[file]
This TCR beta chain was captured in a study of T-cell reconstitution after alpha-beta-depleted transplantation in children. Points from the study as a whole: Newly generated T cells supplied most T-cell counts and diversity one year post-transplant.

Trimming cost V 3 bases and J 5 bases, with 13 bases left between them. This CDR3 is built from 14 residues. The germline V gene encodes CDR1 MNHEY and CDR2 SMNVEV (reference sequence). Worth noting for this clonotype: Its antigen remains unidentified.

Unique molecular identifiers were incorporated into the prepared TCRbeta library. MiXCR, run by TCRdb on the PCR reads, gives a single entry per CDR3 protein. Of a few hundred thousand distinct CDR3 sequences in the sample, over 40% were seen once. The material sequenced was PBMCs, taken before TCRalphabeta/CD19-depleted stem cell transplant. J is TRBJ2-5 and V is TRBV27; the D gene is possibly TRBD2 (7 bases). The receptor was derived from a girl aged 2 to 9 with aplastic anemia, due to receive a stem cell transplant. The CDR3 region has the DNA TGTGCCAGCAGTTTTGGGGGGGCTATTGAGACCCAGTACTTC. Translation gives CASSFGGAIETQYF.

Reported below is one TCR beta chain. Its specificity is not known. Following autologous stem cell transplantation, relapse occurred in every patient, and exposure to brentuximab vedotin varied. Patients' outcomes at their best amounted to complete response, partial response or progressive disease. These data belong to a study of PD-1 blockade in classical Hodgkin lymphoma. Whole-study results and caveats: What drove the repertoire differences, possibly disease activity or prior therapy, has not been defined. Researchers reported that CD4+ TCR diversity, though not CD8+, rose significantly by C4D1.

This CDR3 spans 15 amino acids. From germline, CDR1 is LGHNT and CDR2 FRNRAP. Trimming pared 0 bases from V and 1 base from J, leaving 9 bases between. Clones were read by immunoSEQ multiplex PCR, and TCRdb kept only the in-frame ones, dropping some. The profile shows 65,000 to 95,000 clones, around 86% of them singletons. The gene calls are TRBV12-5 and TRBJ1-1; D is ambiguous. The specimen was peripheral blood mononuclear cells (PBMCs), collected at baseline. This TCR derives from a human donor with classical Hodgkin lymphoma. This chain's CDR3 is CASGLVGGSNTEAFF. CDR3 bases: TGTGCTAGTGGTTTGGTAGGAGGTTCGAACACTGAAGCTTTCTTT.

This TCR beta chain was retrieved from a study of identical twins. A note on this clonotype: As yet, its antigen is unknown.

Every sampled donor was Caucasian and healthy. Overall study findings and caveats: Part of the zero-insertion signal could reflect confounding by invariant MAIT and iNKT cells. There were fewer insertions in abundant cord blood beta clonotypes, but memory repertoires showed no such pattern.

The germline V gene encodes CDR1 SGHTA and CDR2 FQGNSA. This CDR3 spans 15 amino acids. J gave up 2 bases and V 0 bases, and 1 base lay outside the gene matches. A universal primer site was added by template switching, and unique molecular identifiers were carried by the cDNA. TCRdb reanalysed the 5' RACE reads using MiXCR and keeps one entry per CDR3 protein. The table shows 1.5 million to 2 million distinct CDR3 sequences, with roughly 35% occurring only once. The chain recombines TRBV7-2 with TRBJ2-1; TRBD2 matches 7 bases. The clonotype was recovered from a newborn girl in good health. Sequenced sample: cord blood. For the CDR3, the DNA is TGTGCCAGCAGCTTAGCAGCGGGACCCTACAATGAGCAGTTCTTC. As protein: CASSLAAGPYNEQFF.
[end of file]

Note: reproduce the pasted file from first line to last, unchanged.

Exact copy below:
This TCR beta chain was captured in a study of T-cell reconstitution after alpha-beta-depleted transplantation in children. Points from the study as a whole: Newly generated T cells supplied most T-cell counts and diversity one year post-transplant.

Trimming cost V 3 bases and J 5 bases, with 13 bases left between them. This CDR3 is built from 14 residues. The germline V gene encodes CDR1 MNHEY and CDR2 SMNVEV (reference sequence). Worth noting for this clonotype: Its antigen remains unidentified.

Unique molecular identifiers were incorporated into the prepared TCRbeta library. MiXCR, run by TCRdb on the PCR reads, gives a single entry per CDR3 protein. Of a few hundred thousand distinct CDR3 sequences in the sample, over 40% were seen once. The material sequenced was PBMCs, taken before TCRalphabeta/CD19-depleted stem cell transplant. J is TRBJ2-5 and V is TRBV27; the D gene is possibly TRBD2 (7 bases). The receptor was derived from a girl aged 2 to 9 with aplastic anemia, due to receive a stem cell transplant. The CDR3 region has the DNA TGTGCCAGCAGTTTTGGGGGGGCTATTGAGACCCAGTACTTC. Translation gives CASSFGGAIETQYF.

Reported below is one TCR beta chain. Its specificity is not known. Following autologous stem cell transplantation, relapse occurred in every patient, and exposure to brentuximab vedotin varied. Patients' outcomes at their best amounted to complete response, partial response or progressive disease. These data belong to a study of PD-1 blockade in classical Hodgkin lymphoma. Whole-study results and caveats: What drove the repertoire differences, possibly disease activity or prior therapy, has not been defined. Researchers reported that CD4+ TCR diversity, though not CD8+, rose significantly by C4D1.

This CDR3 spans 15 amino acids. From germline, CDR1 is LGHNT and CDR2 FRNRAP. Trimming pared 0 bases from V and 1 base from J, leaving 9 bases between. Clones were read by immunoSEQ multiplex PCR, and TCRdb kept only the in-frame ones, dropping some. The profile shows 65,000 to 95,000 clones, around 86% of them singletons. The gene calls are TRBV12-5 and TRBJ1-1; D is ambiguous. The specimen was peripheral blood mononuclear cells (PBMCs), collected at baseline. This TCR derives from a human donor with classical Hodgkin lymphoma. This chain's CDR3 is CASGLVGGSNTEAFF. CDR3 bases: TGTGCTAGTGGTTTGGTAGGAGGTTCGAACACTGAAGCTTTCTTT.

This TCR beta chain was retrieved from a study of identical twins. A note on this clonotype: As yet, its antigen is unknown.

Every sampled donor was Caucasian and healthy. Overall study findings and caveats: Part of the zero-insertion signal could reflect confounding by invariant MAIT and iNKT cells. There were fewer insertions in abundant cord blood beta clonotypes, but memory repertoires showed no such pattern.

The germline V gene encodes CDR1 SGHTA and CDR2 FQGNSA. This CDR3 spans 15 amino acids. J gave up 2 bases and V 0 bases, and 1 base lay outside the gene matches. A universal primer site was added by template switching, and unique molecular identifiers were carried by the cDNA. TCRdb reanalysed the 5' RACE reads using MiXCR and keeps one entry per CDR3 protein. The table shows 1.5 million to 2 million distinct CDR3 sequences, with roughly 35% occurring only once. The chain recombines TRBV7-2 with TRBJ2-1; TRBD2 matches 7 bases. The clonotype was recovered from a newborn girl in good health. Sequenced sample: cord blood. For the CDR3, the DNA is TGTGCCAGCAGCTTAGCAGCGGGACCCTACAATGAGCAGTTCTTC. As protein: CASSLAAGPYNEQFF.